Grammarly is an online editing app that corrects spelling and grammar errors. While any good word processor has a spell-check facility, these built-in tools don’t always catch every mistake. Grammarly conducts in-depth checks to ensure your content is perfect for publication. It even offers up synonym suggestions to improve the readability of your writing.

Google Drive
It is important you back up all of your writing so you never lose any of your work if anything happens to your computer. Google Drive is one of the best online storage options, as users are provided with 15 gigabytes of free storage when they sign up for a Google account. Every document you upload is stored online, and your Google Drive can be synced across all of your devices.

To keep these online documents safe, you can use a Virtual Private Network (VPN). This adds an extra layer of protection when uploading your files online so unauthorized users cannot access your personal work. To find out which VPN best suits your needs, take a look at this VPN review from Secure Thoughts.

These tools are sure to help improve the quality of your writing as well as your overall productivity. Try them out and leave us a comment to let us know how they helped change the way you write!

*~*~*

Author Bio: Caroline is a tech blogger with a passion for creative writing. In her spare time, she enjoys writing poetry, plays and short stories. You can find her on Twitter at @CultureCovC.

About Beth Rhodes

Beth jumps into life with both feet…or head first. Impulsive and spontaneous to a T, she joined Passionate Critters and never looked back. She loves writing and reading, which made this wonderful group of woman a perfect match for her.

Write Or Die ~ #LynnCrain #Productivity #amwriting #PCers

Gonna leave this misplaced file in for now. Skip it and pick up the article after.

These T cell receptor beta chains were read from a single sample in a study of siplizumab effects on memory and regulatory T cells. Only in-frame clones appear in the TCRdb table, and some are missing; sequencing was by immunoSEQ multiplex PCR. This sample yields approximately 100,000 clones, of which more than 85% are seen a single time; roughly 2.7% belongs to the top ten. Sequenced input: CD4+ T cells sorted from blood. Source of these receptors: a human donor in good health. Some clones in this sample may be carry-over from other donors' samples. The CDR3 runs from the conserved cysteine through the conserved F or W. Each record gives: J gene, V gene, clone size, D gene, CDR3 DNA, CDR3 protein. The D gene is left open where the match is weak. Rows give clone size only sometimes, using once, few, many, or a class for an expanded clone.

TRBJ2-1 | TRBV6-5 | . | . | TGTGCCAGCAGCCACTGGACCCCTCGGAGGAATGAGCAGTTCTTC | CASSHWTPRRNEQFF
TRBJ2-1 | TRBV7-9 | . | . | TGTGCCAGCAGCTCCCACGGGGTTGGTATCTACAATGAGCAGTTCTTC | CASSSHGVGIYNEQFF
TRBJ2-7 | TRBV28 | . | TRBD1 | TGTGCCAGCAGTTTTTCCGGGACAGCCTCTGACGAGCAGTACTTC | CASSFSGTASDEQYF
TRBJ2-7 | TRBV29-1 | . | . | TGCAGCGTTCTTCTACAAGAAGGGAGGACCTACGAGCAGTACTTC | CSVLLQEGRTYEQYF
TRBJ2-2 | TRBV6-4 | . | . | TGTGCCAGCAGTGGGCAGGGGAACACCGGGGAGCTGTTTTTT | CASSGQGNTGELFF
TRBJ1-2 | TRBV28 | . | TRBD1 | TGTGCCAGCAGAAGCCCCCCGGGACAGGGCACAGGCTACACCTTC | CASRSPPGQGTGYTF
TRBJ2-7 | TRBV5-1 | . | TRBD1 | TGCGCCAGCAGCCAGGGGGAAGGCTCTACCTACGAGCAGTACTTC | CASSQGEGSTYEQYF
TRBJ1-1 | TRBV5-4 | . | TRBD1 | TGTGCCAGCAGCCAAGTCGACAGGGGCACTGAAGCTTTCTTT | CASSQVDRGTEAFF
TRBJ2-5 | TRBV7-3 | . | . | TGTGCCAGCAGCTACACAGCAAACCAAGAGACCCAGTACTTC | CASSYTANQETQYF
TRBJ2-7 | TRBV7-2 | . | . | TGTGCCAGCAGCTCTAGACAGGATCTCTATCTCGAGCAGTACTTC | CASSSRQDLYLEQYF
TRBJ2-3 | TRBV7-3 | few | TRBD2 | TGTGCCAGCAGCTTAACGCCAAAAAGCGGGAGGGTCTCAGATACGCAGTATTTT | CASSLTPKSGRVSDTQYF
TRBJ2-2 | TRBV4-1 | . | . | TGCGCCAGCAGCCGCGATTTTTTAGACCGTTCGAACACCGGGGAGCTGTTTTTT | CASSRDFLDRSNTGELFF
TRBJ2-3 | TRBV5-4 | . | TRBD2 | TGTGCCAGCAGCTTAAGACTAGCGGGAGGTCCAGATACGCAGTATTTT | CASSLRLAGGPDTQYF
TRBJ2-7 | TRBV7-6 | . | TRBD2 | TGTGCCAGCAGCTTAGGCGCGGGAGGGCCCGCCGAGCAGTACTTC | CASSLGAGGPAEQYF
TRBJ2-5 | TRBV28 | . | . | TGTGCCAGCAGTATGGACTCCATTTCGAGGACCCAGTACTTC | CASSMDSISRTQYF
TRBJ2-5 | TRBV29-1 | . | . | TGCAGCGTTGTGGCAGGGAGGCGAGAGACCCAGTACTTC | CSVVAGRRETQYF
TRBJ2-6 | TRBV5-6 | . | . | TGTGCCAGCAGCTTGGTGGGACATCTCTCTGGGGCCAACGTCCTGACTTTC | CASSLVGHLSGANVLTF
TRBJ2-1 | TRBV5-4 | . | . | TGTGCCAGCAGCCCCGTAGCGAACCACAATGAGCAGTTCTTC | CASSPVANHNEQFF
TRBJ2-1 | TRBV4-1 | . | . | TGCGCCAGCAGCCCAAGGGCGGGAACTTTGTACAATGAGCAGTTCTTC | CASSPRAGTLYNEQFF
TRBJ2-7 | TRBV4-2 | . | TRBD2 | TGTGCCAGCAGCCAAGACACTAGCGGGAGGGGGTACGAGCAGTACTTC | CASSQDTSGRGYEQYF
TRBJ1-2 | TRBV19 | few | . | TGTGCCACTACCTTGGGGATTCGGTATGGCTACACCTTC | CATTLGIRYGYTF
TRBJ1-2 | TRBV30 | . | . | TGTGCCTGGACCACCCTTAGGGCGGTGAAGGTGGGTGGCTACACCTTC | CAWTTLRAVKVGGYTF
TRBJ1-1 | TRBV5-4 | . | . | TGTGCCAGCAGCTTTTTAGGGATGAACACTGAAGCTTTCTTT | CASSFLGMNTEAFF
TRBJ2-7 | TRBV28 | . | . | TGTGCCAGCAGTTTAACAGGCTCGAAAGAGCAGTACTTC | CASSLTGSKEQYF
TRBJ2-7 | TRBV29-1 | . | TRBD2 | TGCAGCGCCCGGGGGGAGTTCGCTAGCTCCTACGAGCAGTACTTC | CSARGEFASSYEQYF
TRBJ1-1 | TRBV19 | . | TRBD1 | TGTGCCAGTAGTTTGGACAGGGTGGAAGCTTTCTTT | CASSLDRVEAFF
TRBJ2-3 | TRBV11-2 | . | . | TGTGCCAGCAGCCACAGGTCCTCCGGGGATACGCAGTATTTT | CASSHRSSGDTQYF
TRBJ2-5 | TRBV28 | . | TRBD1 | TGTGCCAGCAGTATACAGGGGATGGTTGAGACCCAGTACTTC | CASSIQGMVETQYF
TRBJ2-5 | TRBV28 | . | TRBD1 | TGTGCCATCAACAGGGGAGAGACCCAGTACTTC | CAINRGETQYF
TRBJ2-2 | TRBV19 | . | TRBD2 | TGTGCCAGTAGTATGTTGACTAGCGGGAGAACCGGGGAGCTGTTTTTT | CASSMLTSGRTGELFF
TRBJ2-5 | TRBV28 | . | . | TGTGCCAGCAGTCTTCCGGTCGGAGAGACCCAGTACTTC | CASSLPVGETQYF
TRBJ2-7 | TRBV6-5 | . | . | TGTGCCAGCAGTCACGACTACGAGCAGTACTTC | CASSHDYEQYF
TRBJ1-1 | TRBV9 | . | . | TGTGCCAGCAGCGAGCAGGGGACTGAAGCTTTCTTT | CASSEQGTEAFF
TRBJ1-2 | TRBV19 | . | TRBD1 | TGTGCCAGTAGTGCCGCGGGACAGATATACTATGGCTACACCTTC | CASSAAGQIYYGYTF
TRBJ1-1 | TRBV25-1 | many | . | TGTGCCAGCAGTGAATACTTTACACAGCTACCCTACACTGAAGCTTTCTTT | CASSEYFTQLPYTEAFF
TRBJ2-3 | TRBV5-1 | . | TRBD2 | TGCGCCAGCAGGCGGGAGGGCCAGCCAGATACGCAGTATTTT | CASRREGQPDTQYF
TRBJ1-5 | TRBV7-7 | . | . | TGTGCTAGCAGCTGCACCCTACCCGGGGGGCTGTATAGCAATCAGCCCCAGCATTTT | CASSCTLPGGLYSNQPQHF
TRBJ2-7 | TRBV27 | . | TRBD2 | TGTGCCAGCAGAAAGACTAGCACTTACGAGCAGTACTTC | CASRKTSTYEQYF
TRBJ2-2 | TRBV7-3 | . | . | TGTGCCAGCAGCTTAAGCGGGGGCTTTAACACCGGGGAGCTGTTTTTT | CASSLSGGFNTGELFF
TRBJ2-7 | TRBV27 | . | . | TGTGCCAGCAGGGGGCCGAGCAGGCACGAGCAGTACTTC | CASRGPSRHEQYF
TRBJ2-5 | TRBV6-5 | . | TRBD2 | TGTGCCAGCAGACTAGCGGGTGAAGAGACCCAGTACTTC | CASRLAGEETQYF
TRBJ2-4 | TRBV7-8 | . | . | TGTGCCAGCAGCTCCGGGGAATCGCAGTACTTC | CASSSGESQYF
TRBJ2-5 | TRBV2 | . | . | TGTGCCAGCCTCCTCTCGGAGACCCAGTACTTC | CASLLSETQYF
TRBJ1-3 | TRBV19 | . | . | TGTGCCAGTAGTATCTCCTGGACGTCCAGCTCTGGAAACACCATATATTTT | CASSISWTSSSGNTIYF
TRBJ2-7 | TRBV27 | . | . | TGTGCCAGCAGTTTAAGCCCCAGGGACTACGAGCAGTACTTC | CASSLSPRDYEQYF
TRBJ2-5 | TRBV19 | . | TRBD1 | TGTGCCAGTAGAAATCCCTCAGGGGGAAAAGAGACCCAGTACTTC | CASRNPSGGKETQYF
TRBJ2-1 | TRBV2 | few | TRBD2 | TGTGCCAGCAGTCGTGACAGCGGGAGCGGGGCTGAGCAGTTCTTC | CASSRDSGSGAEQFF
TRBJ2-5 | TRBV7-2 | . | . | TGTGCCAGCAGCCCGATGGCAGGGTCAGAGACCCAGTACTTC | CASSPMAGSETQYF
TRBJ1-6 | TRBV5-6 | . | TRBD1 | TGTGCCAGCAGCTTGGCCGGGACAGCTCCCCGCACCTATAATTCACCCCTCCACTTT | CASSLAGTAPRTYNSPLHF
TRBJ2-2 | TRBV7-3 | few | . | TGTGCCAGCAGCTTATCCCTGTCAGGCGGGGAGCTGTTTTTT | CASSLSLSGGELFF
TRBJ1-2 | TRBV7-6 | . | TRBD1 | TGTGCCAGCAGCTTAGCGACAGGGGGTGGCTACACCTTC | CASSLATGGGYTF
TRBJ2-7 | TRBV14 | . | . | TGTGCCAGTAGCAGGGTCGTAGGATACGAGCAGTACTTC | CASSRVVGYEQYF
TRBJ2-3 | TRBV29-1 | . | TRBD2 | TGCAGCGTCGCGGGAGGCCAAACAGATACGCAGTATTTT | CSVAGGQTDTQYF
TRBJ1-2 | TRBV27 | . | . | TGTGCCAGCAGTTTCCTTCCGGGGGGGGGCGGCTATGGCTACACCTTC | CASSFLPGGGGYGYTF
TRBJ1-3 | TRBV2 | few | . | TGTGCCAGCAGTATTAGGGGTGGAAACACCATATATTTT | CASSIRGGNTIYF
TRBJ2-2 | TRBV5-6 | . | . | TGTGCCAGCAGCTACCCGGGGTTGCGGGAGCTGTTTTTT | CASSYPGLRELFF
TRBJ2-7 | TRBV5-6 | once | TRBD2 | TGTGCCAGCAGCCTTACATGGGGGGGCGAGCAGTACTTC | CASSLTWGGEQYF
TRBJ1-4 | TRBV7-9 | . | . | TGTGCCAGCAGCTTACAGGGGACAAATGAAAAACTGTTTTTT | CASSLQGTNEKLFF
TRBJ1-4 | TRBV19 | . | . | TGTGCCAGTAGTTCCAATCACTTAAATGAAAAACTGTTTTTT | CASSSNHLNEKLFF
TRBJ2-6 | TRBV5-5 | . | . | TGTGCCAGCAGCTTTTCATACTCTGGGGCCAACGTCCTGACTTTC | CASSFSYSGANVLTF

Yes, the title of my post this month is Write Or Die. And no, I don’t have a death wish but I’m in the last throes getting a project done and I needed something to help me with my productivity. Don’t we all need a little of that?

This is a very cool program and will help you to reach your goals if you use it consistently. You can find it here. On my regular desktop, which I still haven’t set up yet ~ bad me, I purchased it and love the program. There is also a web version that you can use anytime you want. Here’s a picture of the dashboard you’ll see:

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The thing I like is that I can set my own goal, my time limit and I can tell it how I want to warn me when I’m not writing up to my potential. There are different types of modes as well as what you have it do to jolt you back to productivity. While this can be fun, it can be very frustrating as well. Especially if you’re like me and hooked to the internet all the time.

There are just some days one has to unplug themselves from the world and get a project done. I used to have little tricks to help me. Like locking my office door.  Then I got older and realized that I would have to answer if there were broken bones or blood involved. Such is life when you only have boys.

So, I decided to find something that would help me concentrate for short bursts of time thus making those short bursts very productive. I found this program years ago when I had more deadlines than I do today. It has helped me through many days where I needed to keep to a minimum word count but for some reason, my mind would wonder. I’d want to do research then continue doing research even though I had enough to produce the story.

Writing can be a struggle but for something who used to be a regular gamer, making it fun again can be important. Therefore, I’ll use this program until it’s no longer useful. Or who knows…maybe I’ll grow up and not need these little kicks…LOL!

If you all struggle with productivity, check out this article from Jane Friedman. She has all the latest and greatest to keep you on track.

I’d love to hear from you on what you do to keep yourself productive…see you all next time!

About Lynn Crain

Award winning author Lynn Crain has done it all in her life. From nursing to geology, her life experiences have added to her detail rich stories. She loves writing full time as she weaves contemporary, fantasy, futuristic and paranormal tales, tame to erotic, for various publishers. Her home is in the desert southwest and she’s just returned from her latest adventure of living in Vienna, Austria while her husband worked his dream job. You can find her hanging out online at www.lynncrain.blogspot.com, https://www.facebook.com/LynnCrainAuthor, and on Twitter, @oddlynn3. She loves hearing from her readers at lynncrain@cox.net.

First Ever Vlog

Happy Birthday to me! And my first ever Video Blog about what writers should know.

#awkward #fun #sendlipstick

….Apparently, I have none.

About Beth Rhodes